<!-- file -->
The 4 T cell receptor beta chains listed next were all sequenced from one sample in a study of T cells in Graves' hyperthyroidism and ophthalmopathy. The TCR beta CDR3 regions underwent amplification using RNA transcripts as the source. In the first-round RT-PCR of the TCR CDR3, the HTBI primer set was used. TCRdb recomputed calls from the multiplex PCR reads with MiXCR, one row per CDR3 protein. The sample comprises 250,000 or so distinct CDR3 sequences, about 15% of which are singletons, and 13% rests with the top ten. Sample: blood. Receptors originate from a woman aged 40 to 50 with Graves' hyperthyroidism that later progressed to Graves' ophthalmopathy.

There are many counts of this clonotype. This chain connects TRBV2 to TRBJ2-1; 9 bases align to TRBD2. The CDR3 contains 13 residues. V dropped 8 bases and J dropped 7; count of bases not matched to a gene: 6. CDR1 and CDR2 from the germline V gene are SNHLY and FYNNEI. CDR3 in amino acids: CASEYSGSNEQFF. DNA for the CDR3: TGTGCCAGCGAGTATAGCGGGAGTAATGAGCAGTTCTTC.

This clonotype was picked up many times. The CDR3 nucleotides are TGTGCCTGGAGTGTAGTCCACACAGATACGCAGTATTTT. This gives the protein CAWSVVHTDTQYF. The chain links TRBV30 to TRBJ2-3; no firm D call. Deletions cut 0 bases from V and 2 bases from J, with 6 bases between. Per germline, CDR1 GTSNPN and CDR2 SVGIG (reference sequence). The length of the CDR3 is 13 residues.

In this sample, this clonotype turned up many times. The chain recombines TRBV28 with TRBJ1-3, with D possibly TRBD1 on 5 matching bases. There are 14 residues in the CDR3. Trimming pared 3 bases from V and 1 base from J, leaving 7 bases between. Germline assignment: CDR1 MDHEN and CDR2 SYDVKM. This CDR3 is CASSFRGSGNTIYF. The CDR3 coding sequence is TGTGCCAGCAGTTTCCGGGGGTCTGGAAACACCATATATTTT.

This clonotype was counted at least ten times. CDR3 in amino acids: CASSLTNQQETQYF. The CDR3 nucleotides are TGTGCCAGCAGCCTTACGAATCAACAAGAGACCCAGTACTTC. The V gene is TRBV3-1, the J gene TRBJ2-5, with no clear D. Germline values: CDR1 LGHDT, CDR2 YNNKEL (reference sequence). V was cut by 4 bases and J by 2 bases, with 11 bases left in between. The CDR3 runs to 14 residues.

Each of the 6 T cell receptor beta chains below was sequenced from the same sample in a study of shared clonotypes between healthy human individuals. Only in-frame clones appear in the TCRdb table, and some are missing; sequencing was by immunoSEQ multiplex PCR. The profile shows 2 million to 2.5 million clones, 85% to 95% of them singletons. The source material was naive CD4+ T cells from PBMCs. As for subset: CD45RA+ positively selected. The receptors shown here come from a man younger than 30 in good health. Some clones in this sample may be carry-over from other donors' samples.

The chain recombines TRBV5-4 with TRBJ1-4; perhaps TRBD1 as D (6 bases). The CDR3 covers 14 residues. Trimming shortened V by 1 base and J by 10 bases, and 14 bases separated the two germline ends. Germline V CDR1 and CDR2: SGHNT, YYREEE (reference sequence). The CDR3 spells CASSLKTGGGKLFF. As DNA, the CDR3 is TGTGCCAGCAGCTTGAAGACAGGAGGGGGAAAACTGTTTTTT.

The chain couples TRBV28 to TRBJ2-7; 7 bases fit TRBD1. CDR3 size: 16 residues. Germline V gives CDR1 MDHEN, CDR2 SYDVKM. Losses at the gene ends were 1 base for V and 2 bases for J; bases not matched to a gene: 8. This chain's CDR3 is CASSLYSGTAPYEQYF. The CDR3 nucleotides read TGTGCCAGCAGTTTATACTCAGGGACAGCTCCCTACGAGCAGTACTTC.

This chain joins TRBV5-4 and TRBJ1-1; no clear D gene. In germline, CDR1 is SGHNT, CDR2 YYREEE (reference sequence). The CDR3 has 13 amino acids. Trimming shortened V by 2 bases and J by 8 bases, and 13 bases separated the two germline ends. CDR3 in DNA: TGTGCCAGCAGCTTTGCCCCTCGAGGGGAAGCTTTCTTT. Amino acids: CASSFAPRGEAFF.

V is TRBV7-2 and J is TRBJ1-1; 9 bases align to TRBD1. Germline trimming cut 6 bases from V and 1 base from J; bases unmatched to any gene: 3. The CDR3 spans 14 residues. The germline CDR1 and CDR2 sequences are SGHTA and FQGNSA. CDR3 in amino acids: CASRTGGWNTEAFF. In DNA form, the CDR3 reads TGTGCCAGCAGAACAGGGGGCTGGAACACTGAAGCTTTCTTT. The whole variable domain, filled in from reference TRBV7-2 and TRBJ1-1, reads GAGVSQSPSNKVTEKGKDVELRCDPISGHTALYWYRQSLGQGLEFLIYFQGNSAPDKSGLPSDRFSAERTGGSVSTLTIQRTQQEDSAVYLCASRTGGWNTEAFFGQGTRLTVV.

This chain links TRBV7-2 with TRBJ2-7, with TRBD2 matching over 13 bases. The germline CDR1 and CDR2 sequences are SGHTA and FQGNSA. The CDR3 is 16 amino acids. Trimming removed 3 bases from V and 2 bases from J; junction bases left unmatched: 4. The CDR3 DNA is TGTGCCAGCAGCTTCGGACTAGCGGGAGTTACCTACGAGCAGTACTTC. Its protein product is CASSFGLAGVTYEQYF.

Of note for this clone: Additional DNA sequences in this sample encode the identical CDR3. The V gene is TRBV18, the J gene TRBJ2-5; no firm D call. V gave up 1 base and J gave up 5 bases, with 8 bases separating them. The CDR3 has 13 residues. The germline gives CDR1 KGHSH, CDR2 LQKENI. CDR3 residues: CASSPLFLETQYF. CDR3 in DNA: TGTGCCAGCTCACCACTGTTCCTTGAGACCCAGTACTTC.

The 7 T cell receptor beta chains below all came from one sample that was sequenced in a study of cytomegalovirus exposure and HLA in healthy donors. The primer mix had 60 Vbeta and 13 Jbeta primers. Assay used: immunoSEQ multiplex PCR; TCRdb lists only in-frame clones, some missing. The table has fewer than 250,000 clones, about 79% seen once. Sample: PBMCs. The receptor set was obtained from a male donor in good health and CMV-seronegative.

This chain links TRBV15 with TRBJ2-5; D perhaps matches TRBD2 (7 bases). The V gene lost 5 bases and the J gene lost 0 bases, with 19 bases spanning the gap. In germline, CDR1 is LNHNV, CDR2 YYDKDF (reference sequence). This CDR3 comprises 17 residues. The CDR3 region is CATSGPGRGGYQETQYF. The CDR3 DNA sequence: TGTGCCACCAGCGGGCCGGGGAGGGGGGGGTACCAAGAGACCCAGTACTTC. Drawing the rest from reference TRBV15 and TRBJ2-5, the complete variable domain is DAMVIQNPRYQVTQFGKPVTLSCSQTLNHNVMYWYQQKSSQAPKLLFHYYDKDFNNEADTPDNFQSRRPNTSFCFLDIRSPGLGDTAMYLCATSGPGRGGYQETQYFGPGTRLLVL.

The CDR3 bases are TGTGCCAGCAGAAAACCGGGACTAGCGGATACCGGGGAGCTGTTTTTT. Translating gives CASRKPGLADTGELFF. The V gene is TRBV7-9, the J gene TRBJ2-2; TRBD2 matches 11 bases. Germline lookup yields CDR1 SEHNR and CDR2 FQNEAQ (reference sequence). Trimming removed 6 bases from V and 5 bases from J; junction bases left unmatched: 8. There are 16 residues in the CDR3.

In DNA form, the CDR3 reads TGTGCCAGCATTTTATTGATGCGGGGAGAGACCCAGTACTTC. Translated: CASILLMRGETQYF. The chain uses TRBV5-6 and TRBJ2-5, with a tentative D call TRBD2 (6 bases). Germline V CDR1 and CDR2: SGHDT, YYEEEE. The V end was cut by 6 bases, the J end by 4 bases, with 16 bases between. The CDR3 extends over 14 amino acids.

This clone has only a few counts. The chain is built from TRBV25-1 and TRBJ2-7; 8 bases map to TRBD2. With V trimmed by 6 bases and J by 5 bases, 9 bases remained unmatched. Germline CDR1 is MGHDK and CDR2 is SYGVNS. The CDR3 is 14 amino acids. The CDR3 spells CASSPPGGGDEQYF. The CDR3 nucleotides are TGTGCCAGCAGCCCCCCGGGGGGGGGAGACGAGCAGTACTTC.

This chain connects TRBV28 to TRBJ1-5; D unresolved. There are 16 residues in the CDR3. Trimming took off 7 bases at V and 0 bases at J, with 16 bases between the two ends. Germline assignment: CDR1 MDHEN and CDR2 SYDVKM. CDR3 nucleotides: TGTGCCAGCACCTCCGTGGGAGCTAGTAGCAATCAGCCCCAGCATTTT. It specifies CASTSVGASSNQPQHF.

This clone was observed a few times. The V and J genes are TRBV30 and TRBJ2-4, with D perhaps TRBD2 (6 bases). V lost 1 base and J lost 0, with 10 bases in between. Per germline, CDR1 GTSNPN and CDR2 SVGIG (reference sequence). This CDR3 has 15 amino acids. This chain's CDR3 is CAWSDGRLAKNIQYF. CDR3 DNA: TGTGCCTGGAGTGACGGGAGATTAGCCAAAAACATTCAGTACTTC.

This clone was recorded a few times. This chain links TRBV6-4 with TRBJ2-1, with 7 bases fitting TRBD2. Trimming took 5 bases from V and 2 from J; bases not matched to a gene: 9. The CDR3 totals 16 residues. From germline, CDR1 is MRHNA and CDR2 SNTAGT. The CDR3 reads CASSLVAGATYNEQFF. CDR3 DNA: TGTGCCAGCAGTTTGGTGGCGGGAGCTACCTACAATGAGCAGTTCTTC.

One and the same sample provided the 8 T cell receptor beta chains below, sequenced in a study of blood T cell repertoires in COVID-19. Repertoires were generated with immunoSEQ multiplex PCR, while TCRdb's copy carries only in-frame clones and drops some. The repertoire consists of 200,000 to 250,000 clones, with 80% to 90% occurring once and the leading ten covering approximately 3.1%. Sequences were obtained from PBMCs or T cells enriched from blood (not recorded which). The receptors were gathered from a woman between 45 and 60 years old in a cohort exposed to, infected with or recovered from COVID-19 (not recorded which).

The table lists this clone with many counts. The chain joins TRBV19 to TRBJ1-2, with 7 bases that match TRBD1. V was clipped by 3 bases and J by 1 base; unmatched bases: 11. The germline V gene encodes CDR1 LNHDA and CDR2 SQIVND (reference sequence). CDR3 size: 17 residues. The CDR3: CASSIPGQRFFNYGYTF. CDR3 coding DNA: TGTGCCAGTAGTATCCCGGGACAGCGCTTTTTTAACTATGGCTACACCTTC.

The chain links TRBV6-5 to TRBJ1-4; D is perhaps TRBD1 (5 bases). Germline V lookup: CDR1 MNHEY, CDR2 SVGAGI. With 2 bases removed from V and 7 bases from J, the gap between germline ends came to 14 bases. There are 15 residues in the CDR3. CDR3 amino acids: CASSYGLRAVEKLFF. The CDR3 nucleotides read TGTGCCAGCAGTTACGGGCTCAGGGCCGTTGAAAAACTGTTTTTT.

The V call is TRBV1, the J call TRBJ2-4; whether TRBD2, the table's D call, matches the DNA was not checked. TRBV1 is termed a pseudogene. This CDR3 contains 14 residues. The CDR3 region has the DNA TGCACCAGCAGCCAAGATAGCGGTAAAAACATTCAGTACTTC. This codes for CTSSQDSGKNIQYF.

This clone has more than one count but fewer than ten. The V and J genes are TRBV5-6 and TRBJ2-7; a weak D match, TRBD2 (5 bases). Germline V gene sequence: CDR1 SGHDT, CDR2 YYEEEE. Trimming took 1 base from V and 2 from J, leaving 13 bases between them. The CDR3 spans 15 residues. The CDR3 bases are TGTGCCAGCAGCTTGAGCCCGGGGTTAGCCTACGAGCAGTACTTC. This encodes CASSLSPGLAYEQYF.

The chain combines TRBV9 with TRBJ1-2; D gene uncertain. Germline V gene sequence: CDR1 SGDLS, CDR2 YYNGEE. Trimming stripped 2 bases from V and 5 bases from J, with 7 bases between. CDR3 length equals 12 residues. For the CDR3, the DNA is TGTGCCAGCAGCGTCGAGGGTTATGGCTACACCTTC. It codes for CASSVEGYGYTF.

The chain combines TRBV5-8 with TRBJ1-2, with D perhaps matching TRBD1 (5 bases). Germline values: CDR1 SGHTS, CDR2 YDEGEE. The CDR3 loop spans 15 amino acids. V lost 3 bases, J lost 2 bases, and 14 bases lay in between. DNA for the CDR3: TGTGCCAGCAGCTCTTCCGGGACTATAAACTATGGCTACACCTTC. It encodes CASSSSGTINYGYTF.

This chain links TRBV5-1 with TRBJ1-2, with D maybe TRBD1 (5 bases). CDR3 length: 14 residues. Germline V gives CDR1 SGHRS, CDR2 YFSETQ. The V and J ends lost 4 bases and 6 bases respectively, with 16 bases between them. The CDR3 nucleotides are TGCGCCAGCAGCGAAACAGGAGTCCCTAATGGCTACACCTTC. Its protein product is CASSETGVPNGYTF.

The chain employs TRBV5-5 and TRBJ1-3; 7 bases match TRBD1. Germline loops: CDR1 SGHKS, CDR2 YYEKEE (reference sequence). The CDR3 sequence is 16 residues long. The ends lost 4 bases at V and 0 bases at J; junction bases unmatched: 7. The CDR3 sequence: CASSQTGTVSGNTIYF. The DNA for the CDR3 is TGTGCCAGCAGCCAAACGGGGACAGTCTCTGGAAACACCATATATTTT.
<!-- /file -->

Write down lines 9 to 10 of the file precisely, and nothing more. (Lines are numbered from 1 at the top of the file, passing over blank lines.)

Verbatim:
This chain joins TRBV5-4 and TRBJ1-1; no clear D gene. In germline, CDR1 is SGHNT, CDR2 YYREEE (reference sequence). The CDR3 has 13 amino acids. Trimming shortened V by 2 bases and J by 8 bases, and 13 bases separated the two germline ends. CDR3 in DNA: TGTGCCAGCAGCTTTGCCCCTCGAGGGGAAGCTTTCTTT. Amino acids: CASSFAPRGEAFF.

V is TRBV7-2 and J is TRBJ1-1; 9 bases align to TRBD1. Germline trimming cut 6 bases from V and 1 base from J; bases unmatched to any gene: 3. The CDR3 spans 14 residues. The germline CDR1 and CDR2 sequences are SGHTA and FQGNSA. CDR3 in amino acids: CASRTGGWNTEAFF. In DNA form, the CDR3 reads TGTGCCAGCAGAACAGGGGGCTGGAACACTGAAGCTTTCTTT. The whole variable domain, filled in from reference TRBV7-2 and TRBJ1-1, reads GAGVSQSPSNKVTEKGKDVELRCDPISGHTALYWYRQSLGQGLEFLIYFQGNSAPDKSGLPSDRFSAERTGGSVSTLTIQRTQQEDSAVYLCASRTGGWNTEAFFGQGTRLTVV.